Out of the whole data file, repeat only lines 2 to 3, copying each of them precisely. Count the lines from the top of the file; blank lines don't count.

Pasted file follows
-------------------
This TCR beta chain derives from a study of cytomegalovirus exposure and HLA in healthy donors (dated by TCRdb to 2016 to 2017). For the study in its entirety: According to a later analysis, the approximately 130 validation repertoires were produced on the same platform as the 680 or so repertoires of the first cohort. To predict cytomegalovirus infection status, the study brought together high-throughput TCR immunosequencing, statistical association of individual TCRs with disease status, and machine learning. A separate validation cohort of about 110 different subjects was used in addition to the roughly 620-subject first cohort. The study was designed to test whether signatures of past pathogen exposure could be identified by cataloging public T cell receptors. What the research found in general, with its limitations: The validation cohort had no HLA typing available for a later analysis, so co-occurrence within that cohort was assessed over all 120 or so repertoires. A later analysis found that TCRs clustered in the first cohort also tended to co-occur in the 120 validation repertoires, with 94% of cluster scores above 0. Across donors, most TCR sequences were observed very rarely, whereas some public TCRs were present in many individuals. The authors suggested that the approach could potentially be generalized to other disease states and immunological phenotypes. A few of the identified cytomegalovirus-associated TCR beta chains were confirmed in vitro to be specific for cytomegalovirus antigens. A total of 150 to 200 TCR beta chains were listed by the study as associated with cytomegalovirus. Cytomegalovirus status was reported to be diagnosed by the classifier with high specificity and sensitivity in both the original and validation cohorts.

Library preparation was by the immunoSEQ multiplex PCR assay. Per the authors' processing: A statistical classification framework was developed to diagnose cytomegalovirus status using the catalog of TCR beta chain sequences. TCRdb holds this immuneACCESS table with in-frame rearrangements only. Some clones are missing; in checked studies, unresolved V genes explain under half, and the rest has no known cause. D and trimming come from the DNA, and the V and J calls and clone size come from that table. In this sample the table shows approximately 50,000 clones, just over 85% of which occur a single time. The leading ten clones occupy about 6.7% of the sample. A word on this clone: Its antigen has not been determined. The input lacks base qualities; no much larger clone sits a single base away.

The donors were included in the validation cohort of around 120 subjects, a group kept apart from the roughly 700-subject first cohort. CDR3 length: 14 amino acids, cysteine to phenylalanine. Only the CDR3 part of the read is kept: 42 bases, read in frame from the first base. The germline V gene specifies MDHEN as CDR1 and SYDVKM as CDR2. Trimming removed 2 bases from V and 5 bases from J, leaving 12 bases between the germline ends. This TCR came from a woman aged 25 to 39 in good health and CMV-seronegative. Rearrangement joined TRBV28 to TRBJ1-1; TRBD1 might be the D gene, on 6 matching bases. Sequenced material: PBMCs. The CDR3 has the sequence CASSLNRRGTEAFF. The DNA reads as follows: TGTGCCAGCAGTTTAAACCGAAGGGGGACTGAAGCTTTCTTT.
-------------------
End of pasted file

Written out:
Library preparation was by the immunoSEQ multiplex PCR assay. Per the authors' processing: A statistical classification framework was developed to diagnose cytomegalovirus status using the catalog of TCR beta chain sequences. TCRdb holds this immuneACCESS table with in-frame rearrangements only. Some clones are missing; in checked studies, unresolved V genes explain under half, and the rest has no known cause. D and trimming come from the DNA, and the V and J calls and clone size come from that table. In this sample the table shows approximately 50,000 clones, just over 85% of which occur a single time. The leading ten clones occupy about 6.7% of the sample. A word on this clone: Its antigen has not been determined. The input lacks base qualities; no much larger clone sits a single base away.

The donors were included in the validation cohort of around 120 subjects, a group kept apart from the roughly 700-subject first cohort. CDR3 length: 14 amino acids, cysteine to phenylalanine. Only the CDR3 part of the read is kept: 42 bases, read in frame from the first base. The germline V gene specifies MDHEN as CDR1 and SYDVKM as CDR2. Trimming removed 2 bases from V and 5 bases from J, leaving 12 bases between the germline ends. This TCR came from a woman aged 25 to 39 in good health and CMV-seronegative. Rearrangement joined TRBV28 to TRBJ1-1; TRBD1 might be the D gene, on 6 matching bases. Sequenced material: PBMCs. The CDR3 has the sequence CASSLNRRGTEAFF. The DNA reads as follows: TGTGCCAGCAGTTTAAACCGAAGGGGGACTGAAGCTTTCTTT.